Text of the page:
The pitfalls posed by a crowded presidential nomination field are not just hypothetical. We only have to look back one election cycle to the horse race that was the Republican 2016 presidential nomination process to see the problem play out in real time.
As FairVote CEO Rob Richie and Senior Fellow Dave Daley write in a recent op-ed for Salon, the lengthy list of Republican presidential contenders created the perfect opportunity for a candidate to win without majority support - in this case, now-President Donald Trump, who “managed to assert himself as the GOP frontrunner without winning a state primary or caucus with more than 50 percent of the vote for almost the first three months of the race.”
In fact, as FairVote simulations reveal, had Trump been forced to compete head-to-head in an instant runoff style competition against every one of his challengers, he would have lost nine of 11 Super Tuesday states.
Looking ahead to the nearly-double-in-size Democratic presidential field for 2020, the same potential problem looms large, threatening to undermine voters’ true choices and fail to choose a nominee with both broad and passionate support.
Early polling puts frontrunners Joe Biden and Bernie Sanders far from majority of support - 33 and 25 percent, respectively, - which is not surprising given the sheer number of names contending for voters’ recognition and respect. But when second choices are factored in, as a recent Morning Consult poll included, Biden’s lead appears much more decisive, not only as the leader in first choices but also in capturing the most second-choice support from Sanders, Harris and Buttigieg fans.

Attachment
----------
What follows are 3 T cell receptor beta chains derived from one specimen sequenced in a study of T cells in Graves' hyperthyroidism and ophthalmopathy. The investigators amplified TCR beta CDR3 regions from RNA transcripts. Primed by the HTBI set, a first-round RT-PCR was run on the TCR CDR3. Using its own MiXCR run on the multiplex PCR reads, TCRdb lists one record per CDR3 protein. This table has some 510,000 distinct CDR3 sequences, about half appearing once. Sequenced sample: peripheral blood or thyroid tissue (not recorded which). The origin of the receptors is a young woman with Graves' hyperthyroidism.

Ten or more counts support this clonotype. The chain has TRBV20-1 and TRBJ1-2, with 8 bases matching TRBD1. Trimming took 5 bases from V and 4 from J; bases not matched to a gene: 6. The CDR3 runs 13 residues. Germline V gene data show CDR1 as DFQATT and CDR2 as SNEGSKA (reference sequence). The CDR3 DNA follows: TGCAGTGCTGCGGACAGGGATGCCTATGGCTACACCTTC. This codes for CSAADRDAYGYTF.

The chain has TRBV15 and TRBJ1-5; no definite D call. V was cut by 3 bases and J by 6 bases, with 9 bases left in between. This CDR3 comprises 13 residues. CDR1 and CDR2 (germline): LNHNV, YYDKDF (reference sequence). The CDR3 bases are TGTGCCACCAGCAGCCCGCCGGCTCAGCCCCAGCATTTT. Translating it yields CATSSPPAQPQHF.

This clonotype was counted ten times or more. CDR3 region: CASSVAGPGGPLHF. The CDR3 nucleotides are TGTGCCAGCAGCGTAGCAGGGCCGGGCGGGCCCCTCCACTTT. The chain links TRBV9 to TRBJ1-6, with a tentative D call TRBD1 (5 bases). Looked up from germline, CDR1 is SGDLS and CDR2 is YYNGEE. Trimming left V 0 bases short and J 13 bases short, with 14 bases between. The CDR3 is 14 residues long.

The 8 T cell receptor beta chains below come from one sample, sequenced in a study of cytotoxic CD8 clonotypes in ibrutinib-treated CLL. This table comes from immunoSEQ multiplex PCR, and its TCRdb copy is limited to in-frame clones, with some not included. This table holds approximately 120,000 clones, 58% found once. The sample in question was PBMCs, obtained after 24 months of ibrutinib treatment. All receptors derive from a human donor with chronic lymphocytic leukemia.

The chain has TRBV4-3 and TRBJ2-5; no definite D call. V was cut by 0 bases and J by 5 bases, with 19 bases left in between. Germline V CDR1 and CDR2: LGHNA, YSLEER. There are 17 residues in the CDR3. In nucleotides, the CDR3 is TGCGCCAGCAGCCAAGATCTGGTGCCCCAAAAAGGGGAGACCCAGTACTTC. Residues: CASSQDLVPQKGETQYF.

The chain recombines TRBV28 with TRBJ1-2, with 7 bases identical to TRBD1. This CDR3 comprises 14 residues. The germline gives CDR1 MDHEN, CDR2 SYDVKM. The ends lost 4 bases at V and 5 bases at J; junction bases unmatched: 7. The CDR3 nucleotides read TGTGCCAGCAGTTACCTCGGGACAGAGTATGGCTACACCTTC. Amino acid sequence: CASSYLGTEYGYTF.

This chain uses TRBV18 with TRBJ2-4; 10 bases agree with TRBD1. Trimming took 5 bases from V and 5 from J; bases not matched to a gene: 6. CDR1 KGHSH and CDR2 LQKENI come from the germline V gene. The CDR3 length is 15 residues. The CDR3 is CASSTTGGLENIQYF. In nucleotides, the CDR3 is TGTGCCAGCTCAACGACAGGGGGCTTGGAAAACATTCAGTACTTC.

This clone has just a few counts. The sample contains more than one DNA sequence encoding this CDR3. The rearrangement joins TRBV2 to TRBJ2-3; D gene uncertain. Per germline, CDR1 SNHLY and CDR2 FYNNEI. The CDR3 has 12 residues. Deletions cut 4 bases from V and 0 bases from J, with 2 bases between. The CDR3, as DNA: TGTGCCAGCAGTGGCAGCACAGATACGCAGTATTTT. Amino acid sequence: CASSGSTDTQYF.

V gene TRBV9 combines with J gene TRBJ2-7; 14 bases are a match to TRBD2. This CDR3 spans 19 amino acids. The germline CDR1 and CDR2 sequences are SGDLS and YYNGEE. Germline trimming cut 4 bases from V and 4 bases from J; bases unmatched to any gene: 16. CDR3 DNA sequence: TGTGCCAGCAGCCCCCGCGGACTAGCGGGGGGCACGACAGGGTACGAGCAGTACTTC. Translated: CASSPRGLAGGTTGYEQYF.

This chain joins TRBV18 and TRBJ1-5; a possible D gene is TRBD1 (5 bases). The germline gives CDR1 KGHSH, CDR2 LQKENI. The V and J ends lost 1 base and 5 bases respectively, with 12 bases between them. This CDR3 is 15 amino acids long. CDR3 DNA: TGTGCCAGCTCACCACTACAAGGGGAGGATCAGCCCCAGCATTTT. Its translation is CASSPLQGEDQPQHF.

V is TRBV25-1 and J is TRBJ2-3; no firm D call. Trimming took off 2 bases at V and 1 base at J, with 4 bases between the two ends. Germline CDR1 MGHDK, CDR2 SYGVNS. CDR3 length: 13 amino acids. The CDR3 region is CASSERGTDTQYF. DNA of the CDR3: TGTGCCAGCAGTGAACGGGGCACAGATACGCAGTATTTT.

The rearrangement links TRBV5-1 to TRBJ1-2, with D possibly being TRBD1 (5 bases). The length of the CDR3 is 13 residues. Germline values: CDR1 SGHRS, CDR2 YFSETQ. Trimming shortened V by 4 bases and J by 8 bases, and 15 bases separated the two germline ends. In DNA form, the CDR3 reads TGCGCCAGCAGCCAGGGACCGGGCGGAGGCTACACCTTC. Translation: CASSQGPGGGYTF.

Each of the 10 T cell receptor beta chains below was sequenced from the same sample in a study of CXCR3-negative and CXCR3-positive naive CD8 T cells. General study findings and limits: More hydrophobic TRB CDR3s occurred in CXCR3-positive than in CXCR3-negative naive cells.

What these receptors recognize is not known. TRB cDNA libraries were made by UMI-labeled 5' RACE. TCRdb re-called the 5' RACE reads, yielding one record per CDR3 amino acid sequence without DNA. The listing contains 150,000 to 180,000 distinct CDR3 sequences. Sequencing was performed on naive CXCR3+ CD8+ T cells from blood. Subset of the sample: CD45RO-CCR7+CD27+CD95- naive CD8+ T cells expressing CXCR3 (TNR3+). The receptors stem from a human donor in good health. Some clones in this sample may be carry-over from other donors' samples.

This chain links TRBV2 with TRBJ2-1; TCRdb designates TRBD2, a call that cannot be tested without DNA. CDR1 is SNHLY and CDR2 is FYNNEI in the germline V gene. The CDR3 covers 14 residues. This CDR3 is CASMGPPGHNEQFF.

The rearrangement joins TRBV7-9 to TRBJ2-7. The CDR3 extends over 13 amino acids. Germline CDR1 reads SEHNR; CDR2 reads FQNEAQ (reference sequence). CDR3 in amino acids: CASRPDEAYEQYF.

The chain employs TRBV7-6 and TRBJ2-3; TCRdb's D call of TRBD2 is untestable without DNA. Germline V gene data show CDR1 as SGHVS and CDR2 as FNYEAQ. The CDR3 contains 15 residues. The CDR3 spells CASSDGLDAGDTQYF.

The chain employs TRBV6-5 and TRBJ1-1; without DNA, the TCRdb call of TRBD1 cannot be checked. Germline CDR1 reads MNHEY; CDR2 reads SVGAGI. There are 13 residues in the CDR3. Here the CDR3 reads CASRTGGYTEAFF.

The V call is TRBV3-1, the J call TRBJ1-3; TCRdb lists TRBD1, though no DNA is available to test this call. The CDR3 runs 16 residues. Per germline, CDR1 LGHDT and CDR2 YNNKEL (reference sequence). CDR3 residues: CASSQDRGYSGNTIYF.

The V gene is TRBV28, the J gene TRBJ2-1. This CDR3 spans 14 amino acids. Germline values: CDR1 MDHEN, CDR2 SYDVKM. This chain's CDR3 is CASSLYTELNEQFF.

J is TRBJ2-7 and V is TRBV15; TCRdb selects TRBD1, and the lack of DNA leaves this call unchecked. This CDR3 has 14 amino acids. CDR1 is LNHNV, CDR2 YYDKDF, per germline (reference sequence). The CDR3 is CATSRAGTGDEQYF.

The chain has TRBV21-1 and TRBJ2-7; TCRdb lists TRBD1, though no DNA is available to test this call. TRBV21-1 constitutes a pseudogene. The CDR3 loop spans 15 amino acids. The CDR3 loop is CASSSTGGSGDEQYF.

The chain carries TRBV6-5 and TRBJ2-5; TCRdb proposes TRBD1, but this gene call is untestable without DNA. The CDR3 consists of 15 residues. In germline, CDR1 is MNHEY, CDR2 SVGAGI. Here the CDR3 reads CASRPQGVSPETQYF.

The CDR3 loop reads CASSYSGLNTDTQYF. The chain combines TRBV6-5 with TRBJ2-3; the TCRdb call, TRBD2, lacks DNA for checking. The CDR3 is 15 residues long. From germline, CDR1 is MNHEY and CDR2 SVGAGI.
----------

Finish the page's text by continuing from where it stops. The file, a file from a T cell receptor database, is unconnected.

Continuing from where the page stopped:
As analysis by political analysts with 538 highlights, polling rates at this point are based just as much on name recognition as true support, and the seemingly fluid shifts between different “lanes” of the Democratic Party make these early indicators even less telling of what will happen down the road to the 2020 White House.
Regardless of how the top of the heap shakes out, the problem remains constant. As Daley and Richie write, “In our two-party system as manipulated by campaign consultants today, with candidates selected via a winner-takes-all process, a plurality winner governs with an eye to the base, and can transform an entire party and our politics in the process. It shouldn’t have to be that way.”